I heard enough! The whole book is a giant magazine article that appeals to what people want to believe and perhaps think they already know but is not really true. If you mix facts with fiction, what does it become? I stopped listening when the narrator played a portion of a piece by Bach in what he called "a Pythagorean Tuning system" which it was not and which Bach certainly did not use.

He also got the key wrong of that piece (Prelude Ab major from WTC II).

Kees

Re: Fascinating Discussion of the History of ET. [Re: Mark Cerisano] #2456981
09/05/15 01:38 PM
09/05/15 01:38 PM
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Madison, WI USA
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Thanks, Kees.

George Orwell certainly did have a great perception of how people in power can manipulate society. You don't really need to know the facts of tuning and temperament history. All you need to know is that there is only one, workable system. We rearranged the facts so they sound more plausible for you. We left out information that you don't need to know. We put it all into a nicely engaging story that we intend for you to accept because it is based on research and it is what you always thought was the truth anyway. We just confirmed that for you.

Don't go trying to find any other information or experiment with any other kind of temperament. There is no reason for you to do that and every reason for you not to do it. What you believe is your position of strength. We solidified that for you. Don't question it. Use it to answer anything you may hear that is contrary to what we have told you. If it has not been covered in our presentation, then it either did not exist or it is not important to know.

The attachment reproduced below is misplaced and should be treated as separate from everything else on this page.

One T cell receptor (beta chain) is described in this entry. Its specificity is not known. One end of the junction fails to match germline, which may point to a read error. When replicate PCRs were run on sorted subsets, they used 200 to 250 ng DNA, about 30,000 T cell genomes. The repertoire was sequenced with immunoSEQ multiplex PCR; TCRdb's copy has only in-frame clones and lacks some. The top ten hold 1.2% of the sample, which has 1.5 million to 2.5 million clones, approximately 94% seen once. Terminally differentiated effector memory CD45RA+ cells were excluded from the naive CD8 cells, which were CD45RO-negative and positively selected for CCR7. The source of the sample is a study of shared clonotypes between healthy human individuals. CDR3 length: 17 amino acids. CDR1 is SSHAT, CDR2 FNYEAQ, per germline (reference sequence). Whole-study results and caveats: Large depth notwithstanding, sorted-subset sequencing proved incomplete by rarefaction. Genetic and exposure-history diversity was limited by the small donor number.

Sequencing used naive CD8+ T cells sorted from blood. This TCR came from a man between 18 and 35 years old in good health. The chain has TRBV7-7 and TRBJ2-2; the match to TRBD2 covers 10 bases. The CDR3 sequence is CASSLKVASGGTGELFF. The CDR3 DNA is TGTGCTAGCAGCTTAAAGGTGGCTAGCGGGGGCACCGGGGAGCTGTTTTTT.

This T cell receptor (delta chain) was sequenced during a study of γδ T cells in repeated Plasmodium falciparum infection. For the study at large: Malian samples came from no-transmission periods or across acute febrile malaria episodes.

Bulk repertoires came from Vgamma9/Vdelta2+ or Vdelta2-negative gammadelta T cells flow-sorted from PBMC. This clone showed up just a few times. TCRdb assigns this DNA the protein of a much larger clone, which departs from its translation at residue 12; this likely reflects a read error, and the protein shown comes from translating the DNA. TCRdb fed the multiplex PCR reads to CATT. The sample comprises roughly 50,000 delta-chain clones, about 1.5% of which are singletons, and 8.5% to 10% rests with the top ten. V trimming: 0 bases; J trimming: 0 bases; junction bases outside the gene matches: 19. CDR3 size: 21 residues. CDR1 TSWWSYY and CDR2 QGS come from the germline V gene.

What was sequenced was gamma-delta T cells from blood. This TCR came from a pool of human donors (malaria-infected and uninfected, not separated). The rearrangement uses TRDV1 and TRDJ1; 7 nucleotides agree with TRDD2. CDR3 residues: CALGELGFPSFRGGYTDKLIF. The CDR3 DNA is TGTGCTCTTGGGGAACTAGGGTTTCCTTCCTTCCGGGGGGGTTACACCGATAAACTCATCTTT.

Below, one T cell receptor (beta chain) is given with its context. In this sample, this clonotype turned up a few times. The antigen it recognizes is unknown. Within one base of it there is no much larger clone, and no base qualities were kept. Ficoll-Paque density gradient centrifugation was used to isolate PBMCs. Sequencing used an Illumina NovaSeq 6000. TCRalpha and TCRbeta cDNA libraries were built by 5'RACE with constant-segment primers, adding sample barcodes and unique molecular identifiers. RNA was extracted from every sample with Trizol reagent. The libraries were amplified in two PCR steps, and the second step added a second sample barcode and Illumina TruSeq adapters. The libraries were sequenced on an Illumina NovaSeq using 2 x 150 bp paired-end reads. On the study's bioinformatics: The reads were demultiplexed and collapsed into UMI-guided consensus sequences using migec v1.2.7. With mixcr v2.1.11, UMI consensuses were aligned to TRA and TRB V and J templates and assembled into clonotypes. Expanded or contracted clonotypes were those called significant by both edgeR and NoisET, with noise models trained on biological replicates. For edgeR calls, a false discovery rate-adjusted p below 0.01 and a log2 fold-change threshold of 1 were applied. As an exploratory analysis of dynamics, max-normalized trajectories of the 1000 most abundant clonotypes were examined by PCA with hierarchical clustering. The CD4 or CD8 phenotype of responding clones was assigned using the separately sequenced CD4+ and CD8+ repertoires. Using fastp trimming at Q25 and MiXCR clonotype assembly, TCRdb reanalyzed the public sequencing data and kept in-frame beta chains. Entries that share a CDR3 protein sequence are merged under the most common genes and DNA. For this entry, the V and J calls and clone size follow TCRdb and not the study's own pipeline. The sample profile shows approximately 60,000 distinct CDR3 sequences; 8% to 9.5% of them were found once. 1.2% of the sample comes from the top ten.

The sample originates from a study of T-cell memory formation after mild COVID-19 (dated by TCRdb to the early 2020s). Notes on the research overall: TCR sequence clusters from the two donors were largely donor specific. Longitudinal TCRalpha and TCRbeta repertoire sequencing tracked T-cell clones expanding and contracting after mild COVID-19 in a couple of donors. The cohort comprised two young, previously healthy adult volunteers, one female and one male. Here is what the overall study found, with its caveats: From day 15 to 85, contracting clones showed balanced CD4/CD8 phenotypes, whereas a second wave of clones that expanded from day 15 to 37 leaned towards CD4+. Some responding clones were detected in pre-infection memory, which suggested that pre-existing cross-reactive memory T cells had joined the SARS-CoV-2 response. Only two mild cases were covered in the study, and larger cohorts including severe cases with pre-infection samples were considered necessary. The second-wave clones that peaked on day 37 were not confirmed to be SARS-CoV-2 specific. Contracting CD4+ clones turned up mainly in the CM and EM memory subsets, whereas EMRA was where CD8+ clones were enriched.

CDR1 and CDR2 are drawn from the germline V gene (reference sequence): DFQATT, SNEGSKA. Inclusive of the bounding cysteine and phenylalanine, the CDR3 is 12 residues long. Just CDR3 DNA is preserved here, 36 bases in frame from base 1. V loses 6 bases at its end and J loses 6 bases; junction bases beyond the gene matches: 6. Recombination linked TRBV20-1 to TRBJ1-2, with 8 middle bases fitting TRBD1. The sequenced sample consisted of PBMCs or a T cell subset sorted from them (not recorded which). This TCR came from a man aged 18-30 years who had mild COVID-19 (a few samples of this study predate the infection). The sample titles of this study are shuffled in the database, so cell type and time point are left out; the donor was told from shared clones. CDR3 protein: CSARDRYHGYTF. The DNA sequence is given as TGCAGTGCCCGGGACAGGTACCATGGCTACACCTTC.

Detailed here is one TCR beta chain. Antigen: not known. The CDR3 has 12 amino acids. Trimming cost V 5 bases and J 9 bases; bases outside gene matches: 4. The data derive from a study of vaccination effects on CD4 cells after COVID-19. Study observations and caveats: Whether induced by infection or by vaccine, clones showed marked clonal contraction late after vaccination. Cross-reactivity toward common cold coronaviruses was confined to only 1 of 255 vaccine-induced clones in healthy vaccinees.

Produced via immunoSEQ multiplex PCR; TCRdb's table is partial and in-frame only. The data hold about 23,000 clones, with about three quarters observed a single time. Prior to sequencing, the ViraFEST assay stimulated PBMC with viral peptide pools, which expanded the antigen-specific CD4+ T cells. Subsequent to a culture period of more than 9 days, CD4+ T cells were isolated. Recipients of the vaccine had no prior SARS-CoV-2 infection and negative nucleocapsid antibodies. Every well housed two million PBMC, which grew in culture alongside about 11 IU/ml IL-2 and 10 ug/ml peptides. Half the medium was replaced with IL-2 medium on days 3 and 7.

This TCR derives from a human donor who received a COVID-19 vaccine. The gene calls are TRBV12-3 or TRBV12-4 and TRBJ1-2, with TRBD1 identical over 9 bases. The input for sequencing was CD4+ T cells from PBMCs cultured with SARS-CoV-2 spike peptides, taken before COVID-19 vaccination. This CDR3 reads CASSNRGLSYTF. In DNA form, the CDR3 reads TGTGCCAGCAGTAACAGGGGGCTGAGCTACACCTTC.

The word, "equal" is merely redundant. There is only one temperament. The fact that it is equal is already presumed and assumed. There cannot be any other kind of temperament because there is only one. There has always been only one temperament. There will always be only one temperament. You do not remember having heard or even heard about any other kind of temperament. There is no such thing because no such thing can exist.


Bill Bremmer RPT
Madison WI USA
www.billbremmer.com
Re: Fascinating Discussion of the History of ET. [Re: Mark Cerisano] #2457043
09/05/15 06:16 PM
09/05/15 06:16 PM
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Mark Cerisano Offline OP
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But didn't you hear him say that something is lost when music is played in ET? This guy is actually on the side of UT, and what's more, he's just being objective. Very powerful.

The first time he played that Bach piece it was in the wrong key, i.e. different than the tonal center of the tuning.

The second time was in the key of the tonal center. It was very beautiful, IMHO.

The third time was in ET and he even acknowledges something was missing, ("It doesn't sound as good") and even I can hear it, but he says it is the price to pay to have all keys equal. ("It gets the job done")

Those recordings alone, the Bach piece in its correct tonal tuning and in its ET tuning, are enough to make me want to learn how to tune UT.

Last edited by Mark Cerisano, RPT; 09/05/15 06:26 PM.

Mark Cerisano, RPT, B.Sc.(Mech.Eng), Dip.Ed.(Music)
www.howtotunepianos.com
Re: Fascinating Discussion of the History of ET. [Re: Mark Cerisano] #2457122
09/06/15 02:10 AM
09/06/15 02:10 AM
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Yeah, but I ain't buying it at any price.


Bill Bremmer RPT
Madison WI USA
www.billbremmer.com
Re: Fascinating Discussion of the History of ET. [Re: Mark Cerisano] #2457139
09/06/15 04:22 AM
09/06/15 04:22 AM
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What if you got it for Xmas?

Re: Fascinating Discussion of the History of ET. [Re: rXd] #2457188
09/06/15 08:49 AM
09/06/15 08:49 AM
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Originally Posted by rXd